I’m currently in the process of setting up a second blog that will be primarily intended to provide quality information and make money with advertisements. There will most likely be no services involved like there is here at Vandelay. In this case, ads will be used from the start. I think a good example of this approach is Daily Bits, owned by Daniel Scocco. Daniel also runs Daily Blog Tips and Daily Writing Tips. From day one Daily Bits was monetized. Of course this is more realistic for Daniel because of his existing network of blogs. Advertisers know the value of his other blogs, and they are more likely to want to advertise on Daily Bits as well.

What Is Your Opinion?

I know many of you run websites or blogs. What do you think about this decision? Which approach did you take? Why did you make that decision, and would you do it the same if you had to do it all over again?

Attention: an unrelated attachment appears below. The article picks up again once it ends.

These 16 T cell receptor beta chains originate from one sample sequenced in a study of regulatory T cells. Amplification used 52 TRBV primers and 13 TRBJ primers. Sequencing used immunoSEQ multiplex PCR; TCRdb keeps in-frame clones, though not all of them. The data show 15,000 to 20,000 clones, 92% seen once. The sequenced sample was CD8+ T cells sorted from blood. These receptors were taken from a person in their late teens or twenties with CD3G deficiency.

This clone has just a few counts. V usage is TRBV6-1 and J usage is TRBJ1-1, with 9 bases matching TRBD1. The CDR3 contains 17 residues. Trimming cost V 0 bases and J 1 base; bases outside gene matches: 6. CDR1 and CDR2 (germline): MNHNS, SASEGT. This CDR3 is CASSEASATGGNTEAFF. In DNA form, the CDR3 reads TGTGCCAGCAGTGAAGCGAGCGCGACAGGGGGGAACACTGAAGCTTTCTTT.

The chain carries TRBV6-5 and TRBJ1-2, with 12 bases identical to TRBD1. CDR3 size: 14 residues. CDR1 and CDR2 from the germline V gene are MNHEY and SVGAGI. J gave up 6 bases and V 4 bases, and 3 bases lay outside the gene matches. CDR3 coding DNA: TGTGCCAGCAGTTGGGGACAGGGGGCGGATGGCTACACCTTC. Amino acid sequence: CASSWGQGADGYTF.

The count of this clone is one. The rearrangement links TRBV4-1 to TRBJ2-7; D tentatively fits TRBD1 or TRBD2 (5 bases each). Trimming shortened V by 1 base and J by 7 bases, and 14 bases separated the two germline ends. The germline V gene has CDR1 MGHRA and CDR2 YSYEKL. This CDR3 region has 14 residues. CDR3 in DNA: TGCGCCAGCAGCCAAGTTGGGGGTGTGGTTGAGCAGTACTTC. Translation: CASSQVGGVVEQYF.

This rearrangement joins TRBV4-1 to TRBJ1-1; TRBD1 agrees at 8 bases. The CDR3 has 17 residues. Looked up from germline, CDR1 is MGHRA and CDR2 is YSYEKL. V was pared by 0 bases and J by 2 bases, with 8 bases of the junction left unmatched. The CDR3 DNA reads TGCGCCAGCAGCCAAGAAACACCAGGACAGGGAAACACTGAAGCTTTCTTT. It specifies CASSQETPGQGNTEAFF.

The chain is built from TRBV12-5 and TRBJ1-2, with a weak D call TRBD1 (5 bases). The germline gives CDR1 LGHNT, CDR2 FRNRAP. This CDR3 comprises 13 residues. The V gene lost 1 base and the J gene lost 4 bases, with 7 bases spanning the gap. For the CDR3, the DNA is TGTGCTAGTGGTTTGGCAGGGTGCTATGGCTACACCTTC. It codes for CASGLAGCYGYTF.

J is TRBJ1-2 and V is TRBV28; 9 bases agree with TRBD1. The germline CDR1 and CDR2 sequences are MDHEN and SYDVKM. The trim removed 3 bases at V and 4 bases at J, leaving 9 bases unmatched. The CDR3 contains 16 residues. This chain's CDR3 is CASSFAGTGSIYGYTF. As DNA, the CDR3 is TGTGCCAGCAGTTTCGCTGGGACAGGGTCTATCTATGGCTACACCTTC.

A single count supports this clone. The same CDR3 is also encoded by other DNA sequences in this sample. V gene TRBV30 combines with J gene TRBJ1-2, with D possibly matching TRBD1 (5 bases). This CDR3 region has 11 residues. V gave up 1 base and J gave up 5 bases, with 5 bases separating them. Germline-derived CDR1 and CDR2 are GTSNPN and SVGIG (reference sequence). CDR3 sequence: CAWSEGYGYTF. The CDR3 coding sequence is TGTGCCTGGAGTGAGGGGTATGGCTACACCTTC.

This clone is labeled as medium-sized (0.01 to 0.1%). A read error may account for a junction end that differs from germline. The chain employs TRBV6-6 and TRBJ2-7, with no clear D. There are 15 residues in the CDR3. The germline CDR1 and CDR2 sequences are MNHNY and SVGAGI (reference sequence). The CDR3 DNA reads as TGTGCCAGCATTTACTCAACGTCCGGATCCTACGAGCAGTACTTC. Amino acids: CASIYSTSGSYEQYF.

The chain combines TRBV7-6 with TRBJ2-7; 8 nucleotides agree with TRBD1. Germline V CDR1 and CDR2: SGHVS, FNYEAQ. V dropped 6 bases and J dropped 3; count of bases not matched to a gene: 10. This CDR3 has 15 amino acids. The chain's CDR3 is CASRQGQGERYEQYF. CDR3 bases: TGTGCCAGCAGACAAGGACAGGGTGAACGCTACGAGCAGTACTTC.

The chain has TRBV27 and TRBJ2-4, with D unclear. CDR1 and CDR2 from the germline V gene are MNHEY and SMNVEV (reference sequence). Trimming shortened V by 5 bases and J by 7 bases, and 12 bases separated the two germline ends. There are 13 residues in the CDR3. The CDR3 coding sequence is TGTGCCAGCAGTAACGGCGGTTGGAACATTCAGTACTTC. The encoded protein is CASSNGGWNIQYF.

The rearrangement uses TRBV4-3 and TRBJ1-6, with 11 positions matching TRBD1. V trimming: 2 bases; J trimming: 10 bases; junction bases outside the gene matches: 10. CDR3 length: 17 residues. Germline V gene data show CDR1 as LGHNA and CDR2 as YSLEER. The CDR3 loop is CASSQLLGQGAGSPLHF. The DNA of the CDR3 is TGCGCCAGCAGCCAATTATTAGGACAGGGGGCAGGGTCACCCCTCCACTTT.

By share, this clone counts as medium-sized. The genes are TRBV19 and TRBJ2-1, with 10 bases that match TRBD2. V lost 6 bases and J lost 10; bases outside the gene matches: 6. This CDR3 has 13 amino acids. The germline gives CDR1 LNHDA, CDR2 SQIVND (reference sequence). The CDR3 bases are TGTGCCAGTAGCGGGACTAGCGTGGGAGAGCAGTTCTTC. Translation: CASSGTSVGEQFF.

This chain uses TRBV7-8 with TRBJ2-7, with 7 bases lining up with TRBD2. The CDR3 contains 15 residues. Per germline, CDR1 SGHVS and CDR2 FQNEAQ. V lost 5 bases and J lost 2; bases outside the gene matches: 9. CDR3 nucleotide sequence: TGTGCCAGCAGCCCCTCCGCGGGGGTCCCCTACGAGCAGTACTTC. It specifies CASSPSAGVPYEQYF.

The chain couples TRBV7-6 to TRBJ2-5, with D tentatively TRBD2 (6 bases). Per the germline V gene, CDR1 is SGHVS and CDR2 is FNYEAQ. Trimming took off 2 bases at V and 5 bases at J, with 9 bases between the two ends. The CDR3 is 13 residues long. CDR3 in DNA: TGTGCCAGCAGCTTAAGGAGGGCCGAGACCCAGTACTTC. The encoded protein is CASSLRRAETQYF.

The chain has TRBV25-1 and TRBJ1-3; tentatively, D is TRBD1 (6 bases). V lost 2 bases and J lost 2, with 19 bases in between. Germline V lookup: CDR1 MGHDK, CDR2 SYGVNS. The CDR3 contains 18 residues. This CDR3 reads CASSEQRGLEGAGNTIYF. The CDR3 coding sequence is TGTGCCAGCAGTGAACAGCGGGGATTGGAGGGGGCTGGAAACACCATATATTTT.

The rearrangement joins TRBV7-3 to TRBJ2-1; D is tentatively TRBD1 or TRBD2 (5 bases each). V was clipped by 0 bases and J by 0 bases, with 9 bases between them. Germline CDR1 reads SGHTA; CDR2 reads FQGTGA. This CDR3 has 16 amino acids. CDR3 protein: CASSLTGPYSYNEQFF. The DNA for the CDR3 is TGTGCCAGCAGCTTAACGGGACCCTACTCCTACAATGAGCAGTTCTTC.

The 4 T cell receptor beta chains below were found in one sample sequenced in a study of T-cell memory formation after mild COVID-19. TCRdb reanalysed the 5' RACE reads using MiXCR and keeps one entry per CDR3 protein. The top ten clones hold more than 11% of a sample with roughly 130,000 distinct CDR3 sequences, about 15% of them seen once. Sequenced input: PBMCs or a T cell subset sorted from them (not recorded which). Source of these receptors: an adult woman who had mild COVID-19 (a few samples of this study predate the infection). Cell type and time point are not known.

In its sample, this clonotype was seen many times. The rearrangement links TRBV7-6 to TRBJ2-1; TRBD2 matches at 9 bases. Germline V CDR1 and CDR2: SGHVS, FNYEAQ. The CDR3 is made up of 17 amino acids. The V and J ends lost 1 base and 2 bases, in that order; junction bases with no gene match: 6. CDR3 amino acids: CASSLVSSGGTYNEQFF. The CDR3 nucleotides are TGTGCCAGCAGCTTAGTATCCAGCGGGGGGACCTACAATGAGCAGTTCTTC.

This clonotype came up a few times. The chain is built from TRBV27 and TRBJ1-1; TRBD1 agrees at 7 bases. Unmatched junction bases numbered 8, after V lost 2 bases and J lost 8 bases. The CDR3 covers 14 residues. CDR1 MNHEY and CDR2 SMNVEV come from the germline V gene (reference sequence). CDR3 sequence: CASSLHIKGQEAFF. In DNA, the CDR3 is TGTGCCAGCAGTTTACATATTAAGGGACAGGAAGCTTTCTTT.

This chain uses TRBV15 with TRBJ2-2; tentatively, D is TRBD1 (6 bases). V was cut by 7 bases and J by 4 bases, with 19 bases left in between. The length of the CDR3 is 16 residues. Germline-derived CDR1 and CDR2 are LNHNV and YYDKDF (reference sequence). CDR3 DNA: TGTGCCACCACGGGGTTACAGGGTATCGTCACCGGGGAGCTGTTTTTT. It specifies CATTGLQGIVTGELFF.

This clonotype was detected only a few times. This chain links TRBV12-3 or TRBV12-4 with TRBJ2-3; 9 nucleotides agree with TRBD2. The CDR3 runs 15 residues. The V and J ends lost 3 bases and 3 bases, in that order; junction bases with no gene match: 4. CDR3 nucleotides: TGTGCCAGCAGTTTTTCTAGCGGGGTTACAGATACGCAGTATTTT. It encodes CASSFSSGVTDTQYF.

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44 Responses

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  • Patrick, January 6, 2008

    I think a lot of people have shifted their thinking lately in terms of how to go about monetizing a blog. Ads are ads, and that revenue possibility will always exist I think, but people are starting to see how a really popular blog with no ads or affiliate links at all can still be a very valuable asset. If a blog becomes popular and continues to grow and gain new readers, the possibilities are endless for opportunities in the future. For starters, the author has a “virtual resume” that they can point to as evidence of their writing skills, and can then use this as a springboard for landing an awesome job. Another idea is to write a book and then use the blog to promote it. And you can always build up a popular blog and then sell it for a song. People are realizing that there is so much more potential out there then simply sticking up the old Google Adsense…..